Has Augusta National been adding secret trees to guard the course?
AUGUSTA, Ga. — Bryson DeChambeau has been thinking about how he’ll attack Augusta National for the past 18 months. Has the course been thinking about how it’ll play defense, too?
“It’s fun coming back here because they don’t tell you what they’ve done,” DeChambeau said, referring to the course’s mystery year-over-year changes. “Then it’s all about who prepares the best.”
DeChambeau is hardly the only bomber teeing it up at Augusta National this week, but he’s certainly been the most vocal about dismantling the course with his newfound distance off the tee. Ever since his weight-and-distances gains began a year ago, he’s had this course specifically in mind, and this approach: He plans to bomb it over the corner at No. 1, leaving just a half-wedge into the green. He wants a mid-iron into the par-5 2nd, he wants to drive the 3rd green, he wants another mid-iron into the par-5 8th. At No. 13, he’d like to get even more aggressive, taking it over the left trees to leave himself just a wedge to the green. That’s where the trees come in.
“There is a new tree by the tee box,” he said. “There’s a couple. They like putting trees in there.” He described his potential options — he can go “under one tree and over the next one,” he can hit it through a relatively conservative “V” in the trees, or he can hit it through the uprights and go down an aggressive “V” that has been recently visited only by the likes of Bubba Watson.
So what do we make of DeChambeau’s claim? Has Augusta been adding trees to guard against aggressive corner-cutting from the Masters’ longest players? It wouldn’t be the first time; the club has utilized tree-planting in the past to frame up holes and encourage certain lines of play. When the course famously tried to “Tiger-proof” in the early 2000s, part of their strategy was to plant trees to prevent Woods from going driver-wedge into the par-5s, especially the 13th.
“They’ve done it before, and what they do with the tee markers over the years — sliding it more to the left, and it seems like every year the trees get a little taller,” Woods told Golf Digest of the 13th. “They’ve added more pine straw up the right side over the years, planted a few more trees in there.”
Jordan Spieth agrees; he sang DeChambeau’s praises on Subpar last month, and he, too mused about the potential for some added foliage.
“I wouldn’t be surprised if they start to either put in more trees — they have a whole nursery of giant trees next door; they can just take and put it in,” he said. “It’s wild how quickly they can do that and make it look like it’s been in there for 50 years. It’s gonna be really interesting to see that tactic and to see how other people do it.”
Spieth raises a good point: Adding trees is in Augusta National’s DNA. Before they grew grass here, they grew trees and plants — all the time.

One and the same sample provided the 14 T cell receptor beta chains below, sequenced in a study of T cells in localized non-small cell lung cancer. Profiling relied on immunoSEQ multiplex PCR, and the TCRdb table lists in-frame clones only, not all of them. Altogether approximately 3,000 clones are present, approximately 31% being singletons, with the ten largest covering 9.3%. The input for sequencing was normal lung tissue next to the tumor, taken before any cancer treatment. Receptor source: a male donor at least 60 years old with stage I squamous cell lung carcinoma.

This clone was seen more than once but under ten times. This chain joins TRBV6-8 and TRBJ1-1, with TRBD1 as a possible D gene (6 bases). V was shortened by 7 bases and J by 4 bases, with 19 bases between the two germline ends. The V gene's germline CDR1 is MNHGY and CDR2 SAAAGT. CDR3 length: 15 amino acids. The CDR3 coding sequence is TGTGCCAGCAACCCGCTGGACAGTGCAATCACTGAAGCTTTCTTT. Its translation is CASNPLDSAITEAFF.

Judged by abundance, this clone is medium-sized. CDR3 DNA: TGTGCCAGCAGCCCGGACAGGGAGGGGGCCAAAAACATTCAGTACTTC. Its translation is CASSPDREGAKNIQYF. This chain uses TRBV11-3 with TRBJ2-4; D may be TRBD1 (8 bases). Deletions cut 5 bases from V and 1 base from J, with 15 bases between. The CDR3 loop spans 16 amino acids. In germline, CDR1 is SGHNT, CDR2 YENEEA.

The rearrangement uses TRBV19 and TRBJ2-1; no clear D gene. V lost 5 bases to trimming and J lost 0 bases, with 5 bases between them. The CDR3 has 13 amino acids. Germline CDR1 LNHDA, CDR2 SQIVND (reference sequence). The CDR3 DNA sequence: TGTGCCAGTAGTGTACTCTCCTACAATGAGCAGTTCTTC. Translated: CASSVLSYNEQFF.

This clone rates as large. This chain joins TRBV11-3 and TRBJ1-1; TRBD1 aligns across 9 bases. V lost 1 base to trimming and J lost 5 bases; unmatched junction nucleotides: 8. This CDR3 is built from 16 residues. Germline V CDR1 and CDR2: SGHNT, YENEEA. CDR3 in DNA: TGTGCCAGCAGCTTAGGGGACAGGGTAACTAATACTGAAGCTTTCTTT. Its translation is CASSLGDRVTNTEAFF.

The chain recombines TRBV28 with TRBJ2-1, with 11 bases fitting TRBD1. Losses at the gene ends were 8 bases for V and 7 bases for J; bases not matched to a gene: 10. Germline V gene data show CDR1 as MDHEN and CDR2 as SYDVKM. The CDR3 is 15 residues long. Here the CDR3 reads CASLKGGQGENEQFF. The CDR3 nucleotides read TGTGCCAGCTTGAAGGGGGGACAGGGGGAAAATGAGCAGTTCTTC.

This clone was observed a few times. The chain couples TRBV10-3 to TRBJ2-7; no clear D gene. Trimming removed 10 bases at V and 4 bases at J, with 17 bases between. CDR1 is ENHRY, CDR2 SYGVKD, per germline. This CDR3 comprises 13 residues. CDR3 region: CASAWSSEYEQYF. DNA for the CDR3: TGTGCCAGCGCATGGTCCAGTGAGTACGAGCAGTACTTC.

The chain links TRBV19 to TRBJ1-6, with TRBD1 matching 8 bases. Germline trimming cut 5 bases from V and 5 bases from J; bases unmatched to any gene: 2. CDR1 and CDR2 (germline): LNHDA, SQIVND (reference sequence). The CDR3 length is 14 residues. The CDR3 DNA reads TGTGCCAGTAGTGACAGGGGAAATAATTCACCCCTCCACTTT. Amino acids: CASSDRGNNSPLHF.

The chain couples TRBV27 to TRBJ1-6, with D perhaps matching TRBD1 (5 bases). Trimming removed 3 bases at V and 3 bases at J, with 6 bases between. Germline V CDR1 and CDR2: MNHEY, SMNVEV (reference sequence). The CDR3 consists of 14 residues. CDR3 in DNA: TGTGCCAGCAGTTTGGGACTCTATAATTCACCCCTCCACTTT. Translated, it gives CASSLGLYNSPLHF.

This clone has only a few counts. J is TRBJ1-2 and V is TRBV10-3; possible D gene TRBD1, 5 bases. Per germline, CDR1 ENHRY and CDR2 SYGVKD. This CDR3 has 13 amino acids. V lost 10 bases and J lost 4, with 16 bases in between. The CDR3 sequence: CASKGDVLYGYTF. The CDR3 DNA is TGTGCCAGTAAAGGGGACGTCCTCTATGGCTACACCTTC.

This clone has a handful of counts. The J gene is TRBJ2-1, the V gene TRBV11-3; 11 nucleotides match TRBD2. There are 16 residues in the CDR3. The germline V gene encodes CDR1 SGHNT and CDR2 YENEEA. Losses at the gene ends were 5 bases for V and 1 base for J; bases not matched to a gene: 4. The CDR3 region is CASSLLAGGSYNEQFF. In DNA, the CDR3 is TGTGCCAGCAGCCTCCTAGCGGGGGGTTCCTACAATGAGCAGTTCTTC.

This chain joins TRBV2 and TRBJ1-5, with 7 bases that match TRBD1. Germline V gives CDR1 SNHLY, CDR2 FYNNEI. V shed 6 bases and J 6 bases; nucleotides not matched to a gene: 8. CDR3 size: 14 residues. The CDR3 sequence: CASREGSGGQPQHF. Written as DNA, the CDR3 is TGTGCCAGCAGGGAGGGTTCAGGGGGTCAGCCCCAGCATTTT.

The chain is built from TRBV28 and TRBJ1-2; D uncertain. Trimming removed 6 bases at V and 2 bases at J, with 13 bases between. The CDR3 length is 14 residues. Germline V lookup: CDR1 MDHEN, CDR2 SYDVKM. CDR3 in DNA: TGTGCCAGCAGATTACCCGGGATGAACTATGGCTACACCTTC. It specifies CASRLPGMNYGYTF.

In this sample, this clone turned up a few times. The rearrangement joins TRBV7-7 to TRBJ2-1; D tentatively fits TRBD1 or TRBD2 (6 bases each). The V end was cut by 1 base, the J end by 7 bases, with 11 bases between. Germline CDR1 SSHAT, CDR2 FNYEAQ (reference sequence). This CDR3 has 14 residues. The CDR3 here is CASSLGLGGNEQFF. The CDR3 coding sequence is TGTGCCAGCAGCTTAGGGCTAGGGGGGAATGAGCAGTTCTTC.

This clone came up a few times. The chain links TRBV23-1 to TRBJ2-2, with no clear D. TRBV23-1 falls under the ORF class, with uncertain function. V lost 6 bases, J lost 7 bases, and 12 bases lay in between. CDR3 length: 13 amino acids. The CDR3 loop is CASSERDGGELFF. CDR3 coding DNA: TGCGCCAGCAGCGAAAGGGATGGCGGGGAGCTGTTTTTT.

In 1857, Baron Louis Mathieu Edouard Berckmans and his son, Prosper Julius Alphonse, purchased an indigo plantation and opened “Fruitland Nurseries,” importing plants and trees from all over the world. Plenty of trees on property have been here since the 1800s, and they became an integral part of the routing when Bobby Jones and Clifford Roberts purchased the land for $70,000 in 1931 and built a golf course. Many of the holes are named after trees: Flowering Crab Apple White Dogwood (No. 11), Chinese Fir (No. 14), Redbud (No. 16) and plenty more. No. 13 is named “Azalea,” after the iconic plant, which Fruitland Nurseries made popular. Trees and plants are at the very essence of this place.
And so the planting continues. The trees on the inside of No. 13 aren’t the only ones, DeChambeau said. He said there are some on the outside of the hole, too, narrowing the landing area. He added that there’s a new cluster guarding the area past the fairway bunker on No. 18.
New trees or not, DeChambeau didn’t seem to mind. He punished several drives off the 13th tee and was left with wedge into the green, while on 18 he flew driver over the left fairway bunker — 28 yards past the last tree, according to GOLF.com yardage expert Luke Kerr-Dineen — leaving an unobstructed view of the green.
DeChambeau insists that he has his sightlines figured out and has already developed a game plan with driver. Still, he recognizes that distance alone won’t get him over the finish line. “It’s mainly putting,” DeChambeau said. “Length is great, guys, but if you’re not chipping and putting, you’re not going to win.”
I took a stroll down to Amen Corner to solve the mystery myself. I studied some aerial photos, looked at some side-by-sides, compared different angles. The results? Inconclusive. Augusta National doesn’t talk about stuff like this. (They don’t talk about much!) So we’ll just have to watch carefully, admire DeChambeau’s towering tee shots and try to figure it out for ourselves. It might take more than a forest to stop him, anyway.